There is an unlimited amount of immigrant visas for the immediate relatives of U.S. citizens. Thus, the spouses of U.S. citizens always have an immigrant visa available to them. This isn’t the case for all types of immigration relationships. Congress puts statutory limits on the number of visas available. This can often create a wait time. At the time of writing this, there is no wait for the spouses of lawful permanent residents, meaning that spouses of permanent resident service members may typically also adjust status.

To apply for a green card through adjustment of status, the foreign national spouse submits an application package that includes:

  • I-485, Application to Register Permanent Residence or Adjust Status
  • I-130, Petition for Alien Relative
  • I-130A Supplement
  • I-864, Affidavit of Support
  • I-693, Report of Medical Examination and Vaccination Record
  • I-765, Application for Employment Authorization (optional)
  • I-131, Application for Travel Document (optional)
Supporting Documents for Immigrant Spouses of U.S. Military

Regardless of the path taken, consular process or adjustment of status, the application package must contain several supporting documents. The supporting documents can vary significantly based on the type of relationship and answers in each form. CitizenPath provides an affordable way to make this process easier. Attorneys designed the online immigration service to simplify the preparation of these government forms. In addition to your prepared forms, you get personalized filing instructions based on your answers. You’ll know exactly which documents to submit, and you’ll get CitizenPath’s guarantee that USCIS will approve your application.

Green Card Processing Time for Military Spouses

The processing time for these forms can vary depending on the USCIS case load, State Department backlogs, and other factors. Generally, a couple should expect the process to take 10 to 18 months to get a green card. Well-prepared application packages have the best chance of quick processing. Missing information and small mistakes can cause significant delays due to the agencies’ need to follow up and request additional information. For a closer look at what happens after filing, visit the Form I-130 processing time for consular processing and the Form I-485 processing time for adjustment of status cases.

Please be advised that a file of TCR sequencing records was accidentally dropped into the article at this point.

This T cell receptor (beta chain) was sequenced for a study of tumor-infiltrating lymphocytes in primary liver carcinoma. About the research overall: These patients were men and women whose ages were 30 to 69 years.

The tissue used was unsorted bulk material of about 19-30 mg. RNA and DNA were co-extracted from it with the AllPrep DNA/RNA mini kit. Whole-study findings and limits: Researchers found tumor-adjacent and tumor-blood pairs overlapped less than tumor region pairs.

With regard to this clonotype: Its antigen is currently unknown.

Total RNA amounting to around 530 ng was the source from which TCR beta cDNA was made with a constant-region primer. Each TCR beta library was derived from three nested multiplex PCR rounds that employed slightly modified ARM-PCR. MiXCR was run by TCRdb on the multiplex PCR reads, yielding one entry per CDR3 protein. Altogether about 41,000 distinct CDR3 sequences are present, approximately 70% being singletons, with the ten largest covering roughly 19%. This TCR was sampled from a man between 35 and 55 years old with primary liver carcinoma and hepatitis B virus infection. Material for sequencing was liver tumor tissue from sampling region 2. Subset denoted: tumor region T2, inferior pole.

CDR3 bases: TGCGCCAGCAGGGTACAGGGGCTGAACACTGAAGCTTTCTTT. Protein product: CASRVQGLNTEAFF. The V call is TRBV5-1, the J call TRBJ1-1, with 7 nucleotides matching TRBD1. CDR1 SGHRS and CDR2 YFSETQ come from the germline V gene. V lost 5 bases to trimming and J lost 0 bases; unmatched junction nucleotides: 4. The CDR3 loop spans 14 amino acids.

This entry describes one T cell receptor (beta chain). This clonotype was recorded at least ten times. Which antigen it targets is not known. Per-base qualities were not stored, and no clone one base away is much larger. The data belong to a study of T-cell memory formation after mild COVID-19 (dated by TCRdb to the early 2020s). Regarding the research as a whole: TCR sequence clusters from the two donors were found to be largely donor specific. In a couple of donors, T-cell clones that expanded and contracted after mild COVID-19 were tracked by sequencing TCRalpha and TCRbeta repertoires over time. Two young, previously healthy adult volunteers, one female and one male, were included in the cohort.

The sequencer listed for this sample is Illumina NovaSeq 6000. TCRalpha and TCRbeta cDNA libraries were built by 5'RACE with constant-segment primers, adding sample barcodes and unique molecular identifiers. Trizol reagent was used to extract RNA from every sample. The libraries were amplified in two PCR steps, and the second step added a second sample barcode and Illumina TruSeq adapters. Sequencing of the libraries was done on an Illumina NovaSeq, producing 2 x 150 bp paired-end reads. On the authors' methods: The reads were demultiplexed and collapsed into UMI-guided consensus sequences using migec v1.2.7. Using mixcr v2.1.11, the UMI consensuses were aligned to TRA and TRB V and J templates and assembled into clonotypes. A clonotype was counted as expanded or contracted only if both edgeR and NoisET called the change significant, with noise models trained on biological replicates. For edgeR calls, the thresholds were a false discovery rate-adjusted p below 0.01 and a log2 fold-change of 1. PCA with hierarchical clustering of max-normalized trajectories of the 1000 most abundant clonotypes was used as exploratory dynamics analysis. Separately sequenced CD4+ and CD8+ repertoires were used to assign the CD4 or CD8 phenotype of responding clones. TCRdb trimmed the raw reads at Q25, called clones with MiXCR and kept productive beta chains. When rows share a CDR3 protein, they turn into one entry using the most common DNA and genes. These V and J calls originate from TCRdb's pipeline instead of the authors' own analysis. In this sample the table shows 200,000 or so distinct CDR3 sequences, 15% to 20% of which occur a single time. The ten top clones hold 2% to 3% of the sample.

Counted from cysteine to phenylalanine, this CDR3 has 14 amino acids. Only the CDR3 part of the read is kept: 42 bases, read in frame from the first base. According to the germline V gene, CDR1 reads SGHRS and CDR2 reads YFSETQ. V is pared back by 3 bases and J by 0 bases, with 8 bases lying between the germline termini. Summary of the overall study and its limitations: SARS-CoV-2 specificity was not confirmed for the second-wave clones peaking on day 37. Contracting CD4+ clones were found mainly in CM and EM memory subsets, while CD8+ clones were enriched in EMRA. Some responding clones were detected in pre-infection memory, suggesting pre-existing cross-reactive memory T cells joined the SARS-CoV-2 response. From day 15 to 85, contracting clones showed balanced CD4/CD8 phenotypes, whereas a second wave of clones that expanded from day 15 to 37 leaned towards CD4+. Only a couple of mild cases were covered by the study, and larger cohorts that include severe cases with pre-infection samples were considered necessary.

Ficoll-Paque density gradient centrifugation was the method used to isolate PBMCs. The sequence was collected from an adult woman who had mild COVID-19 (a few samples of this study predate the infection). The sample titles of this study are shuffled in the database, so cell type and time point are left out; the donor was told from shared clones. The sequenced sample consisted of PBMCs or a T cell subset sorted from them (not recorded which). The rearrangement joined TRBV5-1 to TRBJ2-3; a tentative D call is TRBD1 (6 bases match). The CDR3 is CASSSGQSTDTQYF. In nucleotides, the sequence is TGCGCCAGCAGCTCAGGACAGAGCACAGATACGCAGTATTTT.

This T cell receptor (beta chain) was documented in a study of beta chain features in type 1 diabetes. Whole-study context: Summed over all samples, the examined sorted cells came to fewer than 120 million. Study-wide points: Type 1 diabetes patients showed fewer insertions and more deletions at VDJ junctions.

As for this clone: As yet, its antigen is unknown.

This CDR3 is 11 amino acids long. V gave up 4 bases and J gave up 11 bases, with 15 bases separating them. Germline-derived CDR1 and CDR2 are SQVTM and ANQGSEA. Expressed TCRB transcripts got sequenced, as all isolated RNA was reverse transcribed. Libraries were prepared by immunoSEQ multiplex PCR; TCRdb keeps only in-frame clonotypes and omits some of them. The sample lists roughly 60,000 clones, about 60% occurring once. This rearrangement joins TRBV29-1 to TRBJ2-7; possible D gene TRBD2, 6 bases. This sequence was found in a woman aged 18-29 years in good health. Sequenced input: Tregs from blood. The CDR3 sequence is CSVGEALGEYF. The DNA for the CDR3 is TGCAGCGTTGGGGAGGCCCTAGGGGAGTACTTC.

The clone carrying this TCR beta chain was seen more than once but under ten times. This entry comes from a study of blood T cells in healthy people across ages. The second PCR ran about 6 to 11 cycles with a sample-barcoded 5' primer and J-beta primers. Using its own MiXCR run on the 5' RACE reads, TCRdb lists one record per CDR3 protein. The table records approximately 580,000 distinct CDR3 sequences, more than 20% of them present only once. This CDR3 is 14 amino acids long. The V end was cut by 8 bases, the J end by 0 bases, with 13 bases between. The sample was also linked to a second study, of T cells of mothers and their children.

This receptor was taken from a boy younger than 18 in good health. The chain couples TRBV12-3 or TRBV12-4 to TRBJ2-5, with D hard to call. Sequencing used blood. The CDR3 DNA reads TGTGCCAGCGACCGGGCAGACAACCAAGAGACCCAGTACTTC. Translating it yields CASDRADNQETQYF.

Fiancés of U.S. Citizen Military Service Members

Couples that are engaged to be married and plan to marry inside the United States use a different process. Instead, the U.S. citizen obtains a K-1 visa for the fiancé by filing Form I-129F, Petition for Alien Fiancé. Within 90 days of arriving in the United States, the couple must get married and the alien fiancé must adjust status to a permanent resident by filing the adjustment of status packet.

U.S. immigration law does not permit a permanent resident to petition a fiancé. There are two options. If eligible, the permanent resident can apply for U.S. citizenship. Once a U.S. citizen, the petitioner can file Form I-129F and bring his/her fiancé to the United States. Alternatively, the couple can marry outside the United States. Once married, the permanent resident can petition the spouse.

RECOMMENDED: Overview of the K-1 Fiancé Visa Process


USCIS does provide some dedicated support for military families with immigration needs. Current members of the military and their families, as well as veterans may use a toll-free military help line, 877-CIS-4MIL (877-247-4645) and e-mail address at [email protected]. USCIS representatives are available to answer calls Monday through Friday from 8 a.m. to 4 p.m. Central, excluding federal holidays.

CitizenPath provides simple, affordable, step-by-step guidance through USCIS immigration applications. What’s more, there are discounts available to military families. Individuals, attorneys and non-profits use the service on desktop or mobile device to prepare immigration forms accurately, avoiding costly delays. CitizenPath allows users to try the service for free and provides a 100% money-back guarantee that USCIS will approve the application or petition. We provide support for the Petition for Alien Relative (Form I-130), Adjustment of Status Application (Form I-485), Petition to Remove Conditions of Residence (Form I-751), and several other USCIS forms.

Source: USCIS